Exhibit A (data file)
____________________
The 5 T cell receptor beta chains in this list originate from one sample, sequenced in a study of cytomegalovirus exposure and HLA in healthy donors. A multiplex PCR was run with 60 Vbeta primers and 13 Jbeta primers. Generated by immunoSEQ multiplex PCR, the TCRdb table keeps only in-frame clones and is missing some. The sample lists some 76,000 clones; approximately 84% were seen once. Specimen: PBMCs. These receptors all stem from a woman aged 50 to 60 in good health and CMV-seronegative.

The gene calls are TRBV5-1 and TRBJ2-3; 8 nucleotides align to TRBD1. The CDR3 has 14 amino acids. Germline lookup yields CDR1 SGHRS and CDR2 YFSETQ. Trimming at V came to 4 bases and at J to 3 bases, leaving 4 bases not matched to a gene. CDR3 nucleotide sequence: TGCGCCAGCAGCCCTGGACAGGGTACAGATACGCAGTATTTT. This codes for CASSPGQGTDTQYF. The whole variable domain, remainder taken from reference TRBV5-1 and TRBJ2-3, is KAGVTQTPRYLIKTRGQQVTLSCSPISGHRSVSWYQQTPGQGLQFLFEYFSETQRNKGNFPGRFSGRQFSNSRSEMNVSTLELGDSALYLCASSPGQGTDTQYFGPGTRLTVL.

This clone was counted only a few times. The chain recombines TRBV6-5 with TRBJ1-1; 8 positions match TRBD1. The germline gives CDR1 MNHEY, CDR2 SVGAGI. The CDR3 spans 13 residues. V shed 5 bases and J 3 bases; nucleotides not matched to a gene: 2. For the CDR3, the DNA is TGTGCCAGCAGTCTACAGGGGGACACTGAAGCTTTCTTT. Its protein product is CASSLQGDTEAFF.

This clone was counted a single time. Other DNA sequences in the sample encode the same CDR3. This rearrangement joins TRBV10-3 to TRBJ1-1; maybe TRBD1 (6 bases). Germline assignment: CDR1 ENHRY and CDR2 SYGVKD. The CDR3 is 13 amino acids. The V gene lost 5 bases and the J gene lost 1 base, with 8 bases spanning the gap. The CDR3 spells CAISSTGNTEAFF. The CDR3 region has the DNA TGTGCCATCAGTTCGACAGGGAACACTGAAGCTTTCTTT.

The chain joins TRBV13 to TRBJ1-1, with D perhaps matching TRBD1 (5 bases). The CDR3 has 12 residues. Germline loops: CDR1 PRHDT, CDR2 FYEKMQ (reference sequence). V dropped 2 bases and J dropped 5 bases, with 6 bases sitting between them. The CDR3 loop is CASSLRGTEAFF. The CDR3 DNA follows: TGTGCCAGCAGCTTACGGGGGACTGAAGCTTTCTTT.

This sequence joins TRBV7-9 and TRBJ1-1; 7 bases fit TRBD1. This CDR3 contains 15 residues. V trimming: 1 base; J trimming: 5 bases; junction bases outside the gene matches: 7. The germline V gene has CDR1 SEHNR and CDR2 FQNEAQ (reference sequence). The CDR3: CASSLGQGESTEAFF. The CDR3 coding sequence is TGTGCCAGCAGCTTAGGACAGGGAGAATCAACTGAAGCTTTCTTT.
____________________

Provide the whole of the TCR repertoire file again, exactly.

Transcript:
The 5 T cell receptor beta chains in this list originate from one sample, sequenced in a study of cytomegalovirus exposure and HLA in healthy donors. A multiplex PCR was run with 60 Vbeta primers and 13 Jbeta primers. Generated by immunoSEQ multiplex PCR, the TCRdb table keeps only in-frame clones and is missing some. The sample lists some 76,000 clones; approximately 84% were seen once. Specimen: PBMCs. These receptors all stem from a woman aged 50 to 60 in good health and CMV-seronegative.

The gene calls are TRBV5-1 and TRBJ2-3; 8 nucleotides align to TRBD1. The CDR3 has 14 amino acids. Germline lookup yields CDR1 SGHRS and CDR2 YFSETQ. Trimming at V came to 4 bases and at J to 3 bases, leaving 4 bases not matched to a gene. CDR3 nucleotide sequence: TGCGCCAGCAGCCCTGGACAGGGTACAGATACGCAGTATTTT. This codes for CASSPGQGTDTQYF. The whole variable domain, remainder taken from reference TRBV5-1 and TRBJ2-3, is KAGVTQTPRYLIKTRGQQVTLSCSPISGHRSVSWYQQTPGQGLQFLFEYFSETQRNKGNFPGRFSGRQFSNSRSEMNVSTLELGDSALYLCASSPGQGTDTQYFGPGTRLTVL.

This clone was counted only a few times. The chain recombines TRBV6-5 with TRBJ1-1; 8 positions match TRBD1. The germline gives CDR1 MNHEY, CDR2 SVGAGI. The CDR3 spans 13 residues. V shed 5 bases and J 3 bases; nucleotides not matched to a gene: 2. For the CDR3, the DNA is TGTGCCAGCAGTCTACAGGGGGACACTGAAGCTTTCTTT. Its protein product is CASSLQGDTEAFF.

This clone was counted a single time. Other DNA sequences in the sample encode the same CDR3. This rearrangement joins TRBV10-3 to TRBJ1-1; maybe TRBD1 (6 bases). Germline assignment: CDR1 ENHRY and CDR2 SYGVKD. The CDR3 is 13 amino acids. The V gene lost 5 bases and the J gene lost 1 base, with 8 bases spanning the gap. The CDR3 spells CAISSTGNTEAFF. The CDR3 region has the DNA TGTGCCATCAGTTCGACAGGGAACACTGAAGCTTTCTTT.

The chain joins TRBV13 to TRBJ1-1, with D perhaps matching TRBD1 (5 bases). The CDR3 has 12 residues. Germline loops: CDR1 PRHDT, CDR2 FYEKMQ (reference sequence). V dropped 2 bases and J dropped 5 bases, with 6 bases sitting between them. The CDR3 loop is CASSLRGTEAFF. The CDR3 DNA follows: TGTGCCAGCAGCTTACGGGGGACTGAAGCTTTCTTT.

This sequence joins TRBV7-9 and TRBJ1-1; 7 bases fit TRBD1. This CDR3 contains 15 residues. V trimming: 1 base; J trimming: 5 bases; junction bases outside the gene matches: 7. The germline V gene has CDR1 SEHNR and CDR2 FQNEAQ (reference sequence). The CDR3: CASSLGQGESTEAFF. The CDR3 coding sequence is TGTGCCAGCAGCTTAGGACAGGGAGAATCAACTGAAGCTTTCTTT.